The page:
It has been talked about for years, but many people still don’t have a clear idea of what stones are called lab grown diamonds. If you are looking for a quick and concise description of artificially produced diamonds, here we are. Basically, there are two methods to produce man-made diamonds, but in both cases the gems are identical, from a chemical point of view, to natural stones. But the similarity ends there.
The name of the diamonds
But, first of all, what are these diamonds called? In English the definition lab grown is the most used, especially by the marketing of those who produce or sell these synthetic diamonds. The idea that diamonds grow in the laboratory like tomatoes in a greenhouse offers a greener view of the product. The communication of those who produce and sell them is based precisely on the idea that diamonds created in the laboratory (but in reality they are factories, as for any other product), are more sustainable. Right? Wrong? We see.
A natural diamond, created 2 or 3 billion years ago by the movement of the earth’s crust, is the result of the incredible pressure caused by the shifting of continents. Natural diamonds are therefore found under the ground. To be mined, diamonds must be searched deep or through large excavations in remote areas. Of course this activity, even if it is well controlled today, cannot be defined as sustainable. But, on the other hand, we must not forget that the extraction of natural diamonds also offers a livelihood for thousands of families in poor areas, such as Africa. Finally, any smartphone that you have in your pocket is the result of the extraction from the earth of a large number of minerals and no one is scandalized.
In any case, is it true that lab-created diamonds are green? It depends. First of all, man-made diamonds require an enormous amount of energy to be produced. The vast majority of these diamonds are produced in China and India, but also the United States and Israel, and in many countries, coal-fired plants still represent the predominant source of energy. The emissions caused by the production of lab grown diamonds cannot be considered completely green. Furthermore, few people are needed to produce synthetic diamonds and, therefore, their positive contribution to the social economy is very low.
How are they produced?
Diamonds that come out of a laboratory are produced using two very different methods: CVD (chemical vapor deposition) and HPHT (high pressure at high temperature). Currently the CVD system seems to prevail and, according to some, even offers a better result. So, if you want to buy a jewel with synthetic diamond, you can take the curiosity to ask what type of factory it was produced from. However, both methods use the same basic material: carbon.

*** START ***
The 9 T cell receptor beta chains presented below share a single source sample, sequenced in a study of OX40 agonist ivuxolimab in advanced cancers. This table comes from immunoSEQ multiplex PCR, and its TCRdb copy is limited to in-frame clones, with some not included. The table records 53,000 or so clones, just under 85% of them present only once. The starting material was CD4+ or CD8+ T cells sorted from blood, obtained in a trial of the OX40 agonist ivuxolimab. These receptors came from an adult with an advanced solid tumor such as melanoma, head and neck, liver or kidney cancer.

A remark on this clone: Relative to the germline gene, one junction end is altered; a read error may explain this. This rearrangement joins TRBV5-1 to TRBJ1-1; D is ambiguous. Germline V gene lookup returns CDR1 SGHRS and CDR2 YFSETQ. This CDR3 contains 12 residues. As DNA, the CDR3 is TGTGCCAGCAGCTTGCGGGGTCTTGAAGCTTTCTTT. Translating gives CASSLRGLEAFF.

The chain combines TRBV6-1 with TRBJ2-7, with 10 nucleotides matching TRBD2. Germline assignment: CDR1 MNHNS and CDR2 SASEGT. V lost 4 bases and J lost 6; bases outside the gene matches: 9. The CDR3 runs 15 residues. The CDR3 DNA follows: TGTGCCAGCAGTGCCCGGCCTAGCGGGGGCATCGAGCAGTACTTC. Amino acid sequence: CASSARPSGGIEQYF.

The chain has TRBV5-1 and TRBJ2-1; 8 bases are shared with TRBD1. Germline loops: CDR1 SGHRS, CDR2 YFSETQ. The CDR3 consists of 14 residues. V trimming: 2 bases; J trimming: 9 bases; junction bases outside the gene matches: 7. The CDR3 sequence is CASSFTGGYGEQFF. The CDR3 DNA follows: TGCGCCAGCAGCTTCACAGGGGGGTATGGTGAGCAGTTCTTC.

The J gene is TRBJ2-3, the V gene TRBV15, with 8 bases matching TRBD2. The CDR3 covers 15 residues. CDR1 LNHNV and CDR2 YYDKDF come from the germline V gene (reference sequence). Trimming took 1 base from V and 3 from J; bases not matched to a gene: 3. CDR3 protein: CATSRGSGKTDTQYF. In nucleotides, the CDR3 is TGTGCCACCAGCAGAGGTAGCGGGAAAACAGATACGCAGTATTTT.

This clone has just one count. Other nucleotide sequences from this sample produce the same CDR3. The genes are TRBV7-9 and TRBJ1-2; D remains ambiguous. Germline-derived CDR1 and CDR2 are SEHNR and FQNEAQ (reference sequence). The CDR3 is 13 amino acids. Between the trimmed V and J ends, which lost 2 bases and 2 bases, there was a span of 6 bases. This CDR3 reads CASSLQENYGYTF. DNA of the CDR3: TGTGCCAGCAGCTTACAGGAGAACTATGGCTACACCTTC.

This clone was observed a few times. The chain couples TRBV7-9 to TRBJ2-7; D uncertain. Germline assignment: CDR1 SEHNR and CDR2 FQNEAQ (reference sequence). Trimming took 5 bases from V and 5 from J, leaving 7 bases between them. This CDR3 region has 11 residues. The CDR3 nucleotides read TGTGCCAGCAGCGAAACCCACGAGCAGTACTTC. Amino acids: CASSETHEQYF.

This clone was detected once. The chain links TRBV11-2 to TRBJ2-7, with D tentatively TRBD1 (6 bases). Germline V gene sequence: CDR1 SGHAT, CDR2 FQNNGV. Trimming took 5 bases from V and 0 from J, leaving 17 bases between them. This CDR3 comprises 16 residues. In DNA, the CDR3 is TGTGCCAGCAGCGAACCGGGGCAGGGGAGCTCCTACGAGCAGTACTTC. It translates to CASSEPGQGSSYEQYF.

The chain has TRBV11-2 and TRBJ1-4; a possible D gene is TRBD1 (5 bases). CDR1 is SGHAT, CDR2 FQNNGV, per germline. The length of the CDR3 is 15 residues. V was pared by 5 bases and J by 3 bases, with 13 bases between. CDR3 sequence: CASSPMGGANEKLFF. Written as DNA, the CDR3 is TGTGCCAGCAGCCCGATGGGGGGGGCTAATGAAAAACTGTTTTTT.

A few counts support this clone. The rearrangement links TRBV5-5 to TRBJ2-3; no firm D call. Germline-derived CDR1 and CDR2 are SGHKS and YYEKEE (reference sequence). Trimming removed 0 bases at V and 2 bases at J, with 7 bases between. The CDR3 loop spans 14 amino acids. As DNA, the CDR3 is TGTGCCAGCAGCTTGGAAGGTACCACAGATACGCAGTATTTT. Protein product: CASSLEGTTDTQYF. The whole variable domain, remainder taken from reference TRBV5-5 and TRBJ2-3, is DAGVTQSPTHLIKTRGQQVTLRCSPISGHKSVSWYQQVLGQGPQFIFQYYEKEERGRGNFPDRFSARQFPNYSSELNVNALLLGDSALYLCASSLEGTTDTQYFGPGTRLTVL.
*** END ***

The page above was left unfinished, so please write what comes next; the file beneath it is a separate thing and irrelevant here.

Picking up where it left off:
The HPHT system
The HPHT process uses a metal catalyst to dissolve the carbon. This process has a disadvantage: a few tiny pieces of metal can enter the diamond and cause visible inclusions. The carbon used, in fact, is pressed inside a metal cube, exposed to immense heat and pressure through electrical impulses. In this way the carbon breaks down and crystallizes in a diamond. But tiny traces of metal inside could make the diamond attracted to a magnet. It sure wouldn’t be nice to buy a diamond ring and then hang it on the fridge door (we’re kidding).
The CVD system
To produce a diamond with the CVD method, a tiny fragment of natural diamond is locked in a machine. Here it is exposed to carbon-rich gas and brought to extremely high temperatures. Within a few weeks, the carbon gas ionizes and the mineral particles stick to the original diamond and then crystallize.
Are laboratory diamonds the same as others?
From a chemical point of view, the diamonds produced in the laboratory are the same as those extracted in a mine. They are, therefore, like any mass-produced object. Natural diamonds, on the other hand, have an unpredictability of color, transparency and size that, obviously, is not present in synthetic diamonds.
Are all synthetic diamonds the same?
No, as with natural ones, synthetic diamonds can also have a different quality. It is only recently, however, that the major institutes have begun to classify them. GIA and IGI, for example, judge them by cut, color and clarity, just like natural diamonds. Excellent cut, D to F color and VS2 to SI1 clarity are the best categories.
How much does a synthetic diamond cost?
The price of a lab-made diamond is determined by many factors. The first is the size, then from the famous 4 Cs that are used to classify all diamonds. Until recently diamond factories were unable to produce large gems, over one and two carats. It is now much more common and quite large diamonds have also been produced. The price, however, is much higher. In any case, lab grown diamonds cost less than natural ones. Over time, however, their price decreases, that of natural diamonds tends to increase.
Read also: https://gioiellis.com/it/il-futuro-dei-diamanti-di-laboratorio
Laboratory diamonds are as hard and resistant as natural diamonds: they have a rating of 10, which is the highest, on the Mohs scale. Even on a jewel they shine exactly like the others. When buying a diamond jewel can you distinguish if it is natural or synthetic? No, even for a jeweler or gemologist it is impossible to distinguish a natural diamond from an artificial one. However, there are laboratories with special equipment that can identify a diamond created in the laboratory.